It hasn’t been all that long since mankind learned exactly what the stars are and where they come from. For hundreds of thousands of years, our ancestors looked up when the sun set and wondered how the evening sky came to be adorned with millions of twinkling lights. From their gazes, countless myths and stories sprung forth to explain the stars’ mysterious origins, many of which we still know as constellations like Aquila, Aries, Pisces, and the great bear Ursa Major. But a different type of light show—one that takes place at the top of our world—is unlike the rest. Known by some as the Northern Lights and others as Aurora Borealis, the Finnish name for that glorious phenomenon of dancing reflections is Revontulet, and the Finns have their own legend of how it came to be. That tale is the basis for the beautiful new short animated film Fox Fires, which tells the story of how Earth’s animals helped the moon fill the night with color.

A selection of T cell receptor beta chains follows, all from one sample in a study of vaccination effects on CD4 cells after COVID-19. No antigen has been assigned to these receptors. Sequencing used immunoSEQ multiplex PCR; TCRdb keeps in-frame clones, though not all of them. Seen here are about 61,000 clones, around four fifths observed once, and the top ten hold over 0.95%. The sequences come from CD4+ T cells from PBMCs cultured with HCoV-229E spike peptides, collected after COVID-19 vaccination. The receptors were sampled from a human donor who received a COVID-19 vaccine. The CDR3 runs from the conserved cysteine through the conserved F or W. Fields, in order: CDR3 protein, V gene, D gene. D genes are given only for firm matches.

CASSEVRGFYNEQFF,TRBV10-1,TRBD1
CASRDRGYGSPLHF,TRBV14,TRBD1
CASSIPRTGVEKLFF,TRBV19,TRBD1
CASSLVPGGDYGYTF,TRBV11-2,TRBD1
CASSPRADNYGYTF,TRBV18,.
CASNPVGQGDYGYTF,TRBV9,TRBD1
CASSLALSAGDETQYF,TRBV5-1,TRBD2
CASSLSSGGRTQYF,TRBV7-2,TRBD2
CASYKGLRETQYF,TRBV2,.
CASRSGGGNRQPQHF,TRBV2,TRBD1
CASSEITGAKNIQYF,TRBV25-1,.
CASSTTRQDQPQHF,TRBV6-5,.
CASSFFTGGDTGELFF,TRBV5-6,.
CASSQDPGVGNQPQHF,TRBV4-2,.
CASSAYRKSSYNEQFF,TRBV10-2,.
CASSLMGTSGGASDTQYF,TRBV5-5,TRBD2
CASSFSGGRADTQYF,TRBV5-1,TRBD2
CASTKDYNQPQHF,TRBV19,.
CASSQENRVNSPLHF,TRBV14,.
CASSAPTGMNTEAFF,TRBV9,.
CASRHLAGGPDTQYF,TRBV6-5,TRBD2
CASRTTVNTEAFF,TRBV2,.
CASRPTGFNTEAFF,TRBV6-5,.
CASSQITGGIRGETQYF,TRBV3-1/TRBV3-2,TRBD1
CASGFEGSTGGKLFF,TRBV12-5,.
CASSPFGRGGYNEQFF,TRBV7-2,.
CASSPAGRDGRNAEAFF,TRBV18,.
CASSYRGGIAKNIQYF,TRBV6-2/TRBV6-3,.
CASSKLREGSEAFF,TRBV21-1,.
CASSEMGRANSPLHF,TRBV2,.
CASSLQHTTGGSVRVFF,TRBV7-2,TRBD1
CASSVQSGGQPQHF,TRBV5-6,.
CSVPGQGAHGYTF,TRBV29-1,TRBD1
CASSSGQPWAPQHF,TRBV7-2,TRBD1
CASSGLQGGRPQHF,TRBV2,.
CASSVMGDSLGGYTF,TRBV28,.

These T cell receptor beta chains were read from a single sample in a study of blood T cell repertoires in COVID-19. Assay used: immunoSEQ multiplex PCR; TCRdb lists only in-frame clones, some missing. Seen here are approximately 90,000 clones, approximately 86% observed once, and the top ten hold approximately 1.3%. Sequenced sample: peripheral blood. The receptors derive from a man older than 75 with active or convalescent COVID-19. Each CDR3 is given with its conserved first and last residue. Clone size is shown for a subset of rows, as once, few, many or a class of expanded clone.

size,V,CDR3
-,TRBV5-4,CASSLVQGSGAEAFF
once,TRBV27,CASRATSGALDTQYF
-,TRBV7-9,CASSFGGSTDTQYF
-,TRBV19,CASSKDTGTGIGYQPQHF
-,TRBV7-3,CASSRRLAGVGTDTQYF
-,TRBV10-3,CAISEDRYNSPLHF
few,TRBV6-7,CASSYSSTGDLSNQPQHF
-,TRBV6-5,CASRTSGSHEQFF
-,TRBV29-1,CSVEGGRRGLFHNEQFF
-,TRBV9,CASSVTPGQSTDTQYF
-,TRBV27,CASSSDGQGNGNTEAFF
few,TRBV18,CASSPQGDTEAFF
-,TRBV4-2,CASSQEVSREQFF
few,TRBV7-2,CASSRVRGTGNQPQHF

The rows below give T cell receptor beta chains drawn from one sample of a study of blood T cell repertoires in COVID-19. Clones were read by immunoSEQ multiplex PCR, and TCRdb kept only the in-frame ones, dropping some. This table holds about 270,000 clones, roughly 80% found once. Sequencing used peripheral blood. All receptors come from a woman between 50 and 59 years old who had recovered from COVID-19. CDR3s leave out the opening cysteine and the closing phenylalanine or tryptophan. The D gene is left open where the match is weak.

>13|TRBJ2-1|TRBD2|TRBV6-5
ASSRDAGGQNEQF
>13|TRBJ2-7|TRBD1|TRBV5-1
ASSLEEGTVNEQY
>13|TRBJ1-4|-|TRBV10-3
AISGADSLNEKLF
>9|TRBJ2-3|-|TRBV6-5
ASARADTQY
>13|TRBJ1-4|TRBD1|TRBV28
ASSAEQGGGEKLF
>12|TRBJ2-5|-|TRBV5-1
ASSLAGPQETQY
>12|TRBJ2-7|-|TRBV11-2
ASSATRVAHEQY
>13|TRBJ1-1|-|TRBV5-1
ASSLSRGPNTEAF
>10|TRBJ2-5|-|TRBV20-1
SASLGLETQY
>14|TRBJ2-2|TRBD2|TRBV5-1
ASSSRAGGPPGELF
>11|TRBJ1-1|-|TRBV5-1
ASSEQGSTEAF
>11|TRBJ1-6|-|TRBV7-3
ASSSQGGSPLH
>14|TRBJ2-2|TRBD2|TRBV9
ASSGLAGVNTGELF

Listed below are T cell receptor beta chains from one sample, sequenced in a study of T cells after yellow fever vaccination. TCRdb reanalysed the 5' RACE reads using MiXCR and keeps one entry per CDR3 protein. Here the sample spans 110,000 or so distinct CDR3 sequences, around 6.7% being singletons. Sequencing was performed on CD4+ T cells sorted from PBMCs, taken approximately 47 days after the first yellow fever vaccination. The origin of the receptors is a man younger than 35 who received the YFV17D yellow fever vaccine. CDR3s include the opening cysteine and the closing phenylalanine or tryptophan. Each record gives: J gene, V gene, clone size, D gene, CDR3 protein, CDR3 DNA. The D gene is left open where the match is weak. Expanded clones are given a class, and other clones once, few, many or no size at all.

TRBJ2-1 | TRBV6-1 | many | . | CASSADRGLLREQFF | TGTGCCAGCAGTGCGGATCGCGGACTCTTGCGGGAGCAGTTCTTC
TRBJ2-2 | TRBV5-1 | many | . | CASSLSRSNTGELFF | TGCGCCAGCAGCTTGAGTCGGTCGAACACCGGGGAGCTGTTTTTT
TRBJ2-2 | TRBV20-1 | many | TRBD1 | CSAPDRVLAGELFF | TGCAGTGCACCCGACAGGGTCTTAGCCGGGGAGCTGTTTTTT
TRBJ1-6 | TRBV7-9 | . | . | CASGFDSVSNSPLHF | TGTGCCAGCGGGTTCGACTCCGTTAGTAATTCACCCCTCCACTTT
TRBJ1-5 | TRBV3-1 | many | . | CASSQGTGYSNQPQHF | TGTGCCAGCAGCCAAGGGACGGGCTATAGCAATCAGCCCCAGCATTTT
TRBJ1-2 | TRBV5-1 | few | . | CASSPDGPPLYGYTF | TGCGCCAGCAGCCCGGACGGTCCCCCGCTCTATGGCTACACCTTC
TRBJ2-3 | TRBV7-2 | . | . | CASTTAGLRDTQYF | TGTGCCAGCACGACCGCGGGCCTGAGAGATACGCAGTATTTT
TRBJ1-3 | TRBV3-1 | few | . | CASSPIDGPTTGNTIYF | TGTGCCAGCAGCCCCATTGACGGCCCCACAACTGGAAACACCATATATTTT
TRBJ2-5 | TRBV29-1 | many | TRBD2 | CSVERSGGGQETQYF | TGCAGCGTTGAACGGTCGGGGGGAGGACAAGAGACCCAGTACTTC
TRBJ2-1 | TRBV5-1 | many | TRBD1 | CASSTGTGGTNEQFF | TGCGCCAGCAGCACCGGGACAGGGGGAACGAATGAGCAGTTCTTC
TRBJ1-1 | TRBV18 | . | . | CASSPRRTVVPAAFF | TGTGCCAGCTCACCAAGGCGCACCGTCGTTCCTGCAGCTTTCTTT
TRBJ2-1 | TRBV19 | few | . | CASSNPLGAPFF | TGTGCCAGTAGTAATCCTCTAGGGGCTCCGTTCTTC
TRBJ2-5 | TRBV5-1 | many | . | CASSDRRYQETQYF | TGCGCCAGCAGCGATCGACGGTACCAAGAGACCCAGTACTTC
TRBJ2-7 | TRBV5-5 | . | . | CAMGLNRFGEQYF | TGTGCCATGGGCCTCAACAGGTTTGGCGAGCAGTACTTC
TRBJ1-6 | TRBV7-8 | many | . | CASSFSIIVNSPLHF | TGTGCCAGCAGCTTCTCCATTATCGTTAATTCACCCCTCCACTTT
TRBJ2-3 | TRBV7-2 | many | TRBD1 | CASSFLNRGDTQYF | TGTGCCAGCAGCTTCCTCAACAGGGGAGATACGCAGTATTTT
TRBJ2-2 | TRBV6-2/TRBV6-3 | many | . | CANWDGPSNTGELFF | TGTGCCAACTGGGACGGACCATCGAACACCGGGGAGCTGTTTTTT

This moving short comes from Scottish animator Keilidh. Blending 2D and 3D animation together with an elegant animation style and gorgeous score, this was her graduation film from Scotland’s Duncan of Jordanstone College of Art & Design. We’re going to guess she passed.
As for the story itself, it takes its inspiration from the ancient Finnish myth about the Aurora Borealis, which they call Revontulet. That translates to “Fox Fires,” as they believed a magical fox would run across the sky, sweeping the Earth’s snow with his tail, creating the light show that still causes awe and wonder to this day.
And that’s a big reason why this film is so moving. We may now know what the Northern Lights really are, but that doesn’t mean our answers are better than the ones our ancestors came up with long ago when they looked up at the night sky and wondered how it came to be.
Featured Image: Keilidh